There could be exceptions for this in some states that I’m not aware of. If you or someone else knows of states with exceptions here, I’d like to hear about them.

  5. The Interfolio files are open to all members of the search committee, and we share the full applications for those we interview with all members of the department, because the entire department votes. Files for finalists are sent to the Dean. I’m sure the Provost also sees the file for the candidate(s) we make an offer to.

    That said, I have circled back to the DGS or Chair of departments on two occasions when utterly inappropriate letters (mentioning the mental health status of a candidate in one case, and the parental status of a candidate in another case) were sent by a member of that department. Imho, when a department is failing to review letters for their graduate students and a letter that violates basic employment laws is sent, the search committee has an ethical obligation to — minimally — refrain from sharing that letter with others who might vote on the hire, and to notify the original department of the problem.

    I have no idea what the relevant U.S. laws are in this kind of case, but would be interested in comments or links from anyone who has insight.

  6. It might also differ depending on the job. At my last uni, the entire departmental faculty saw the files for finalists invited to campus visits. In a recent hire for a new dept chair, it was 3 and 5. For a TT faculty hire, it’s 3 (and the entire faculty was asked to attend meetings with the candidates, and vote on the candidate they preferred). For non-TT hires, it’s the search committee and the dept chair. When I was hired there, it was as part of a campus-wide hiring initiative, so I imagine my letters were seen by lots of people. to my knowledge, the prevailing guideline was “need to know,” but there are different people who might need to know, depending on the type of hire.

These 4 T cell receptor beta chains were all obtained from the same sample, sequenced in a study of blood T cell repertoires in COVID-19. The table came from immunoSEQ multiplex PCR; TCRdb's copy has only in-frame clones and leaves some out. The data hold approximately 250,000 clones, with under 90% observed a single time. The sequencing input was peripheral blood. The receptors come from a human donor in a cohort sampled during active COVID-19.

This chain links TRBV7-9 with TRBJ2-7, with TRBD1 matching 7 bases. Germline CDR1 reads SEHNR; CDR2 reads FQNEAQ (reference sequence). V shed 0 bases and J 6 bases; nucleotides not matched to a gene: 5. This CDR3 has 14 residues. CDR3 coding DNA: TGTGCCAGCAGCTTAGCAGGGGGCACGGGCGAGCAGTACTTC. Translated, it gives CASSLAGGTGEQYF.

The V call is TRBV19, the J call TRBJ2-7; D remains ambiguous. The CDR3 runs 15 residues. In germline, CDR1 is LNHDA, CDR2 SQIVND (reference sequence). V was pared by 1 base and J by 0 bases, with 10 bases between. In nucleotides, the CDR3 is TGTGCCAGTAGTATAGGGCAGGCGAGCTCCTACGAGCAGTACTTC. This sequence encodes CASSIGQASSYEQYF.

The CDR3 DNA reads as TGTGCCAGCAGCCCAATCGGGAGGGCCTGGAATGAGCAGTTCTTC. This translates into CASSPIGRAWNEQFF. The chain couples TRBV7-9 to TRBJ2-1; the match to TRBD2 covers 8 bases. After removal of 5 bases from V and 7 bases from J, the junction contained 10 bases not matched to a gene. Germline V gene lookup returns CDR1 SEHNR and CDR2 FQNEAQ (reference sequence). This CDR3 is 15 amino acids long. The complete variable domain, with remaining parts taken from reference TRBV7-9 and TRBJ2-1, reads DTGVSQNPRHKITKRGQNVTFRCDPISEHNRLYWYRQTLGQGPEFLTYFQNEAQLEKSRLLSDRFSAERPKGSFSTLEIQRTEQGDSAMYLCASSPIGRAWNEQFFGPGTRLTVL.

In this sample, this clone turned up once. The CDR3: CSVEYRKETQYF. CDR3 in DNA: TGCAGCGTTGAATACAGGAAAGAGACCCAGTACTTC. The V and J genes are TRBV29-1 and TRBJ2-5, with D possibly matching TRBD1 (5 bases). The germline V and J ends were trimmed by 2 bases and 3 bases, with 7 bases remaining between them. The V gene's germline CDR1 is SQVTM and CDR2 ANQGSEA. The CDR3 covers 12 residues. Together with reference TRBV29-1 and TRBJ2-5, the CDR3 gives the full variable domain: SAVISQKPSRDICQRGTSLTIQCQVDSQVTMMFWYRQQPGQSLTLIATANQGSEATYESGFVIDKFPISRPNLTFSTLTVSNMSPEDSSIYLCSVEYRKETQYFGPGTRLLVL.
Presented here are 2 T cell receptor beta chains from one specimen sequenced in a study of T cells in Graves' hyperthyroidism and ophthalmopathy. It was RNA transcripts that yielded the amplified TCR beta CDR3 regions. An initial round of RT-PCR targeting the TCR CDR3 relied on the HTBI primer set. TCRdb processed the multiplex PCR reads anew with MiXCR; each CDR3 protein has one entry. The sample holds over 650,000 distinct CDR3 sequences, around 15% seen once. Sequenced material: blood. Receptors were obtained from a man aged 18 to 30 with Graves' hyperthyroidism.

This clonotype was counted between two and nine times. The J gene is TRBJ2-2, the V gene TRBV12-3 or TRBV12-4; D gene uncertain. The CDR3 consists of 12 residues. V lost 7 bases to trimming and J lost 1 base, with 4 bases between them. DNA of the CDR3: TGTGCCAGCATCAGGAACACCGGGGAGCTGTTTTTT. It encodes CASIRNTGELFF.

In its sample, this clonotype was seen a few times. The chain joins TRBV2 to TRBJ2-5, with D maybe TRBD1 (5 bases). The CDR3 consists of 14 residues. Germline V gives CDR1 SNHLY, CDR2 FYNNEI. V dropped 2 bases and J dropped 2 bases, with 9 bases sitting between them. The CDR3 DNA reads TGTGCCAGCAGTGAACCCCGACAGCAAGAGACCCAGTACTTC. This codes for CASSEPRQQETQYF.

7. Just to follow on Heidi’s comment, when you get hundreds of applications, some letters will certainly have inappropriate comments or information or remarks that the candidate might not want to be public. At earlier stages, I see no reason why anyone outside of the hiring committee should have access to those. Later, I think that anyone who has a vote should be able to see them. I do think that people who have input but no vote (most Faculty members and all graduate students in our department) should have access to the letters (of course, if the law of your state requires them to be public, this is all moot…).

  8. Chris is right about places that have Sunshine Laws. But one could still wonder who we may show letters to without them involving such laws. I assume our positively sending the letters to someone could be not cool even in cases where that same person has the right to demand to see the letter.

  9. Setting aside legal issues, maybe… (9): Anyone who (i) can make a plausible (not necessarily completely convincing) case that the sort of information provided in typical letters of recommendation will have an effect on their judgment about which candidate to select and (ii) has some say, through formal channels, over which candidate gets selected *at the relevant stage at which they’re asking for access*.

    A modification of this would be to include so-called “informal” channels in (ii). That would probably end up making (9) equivalent to (7).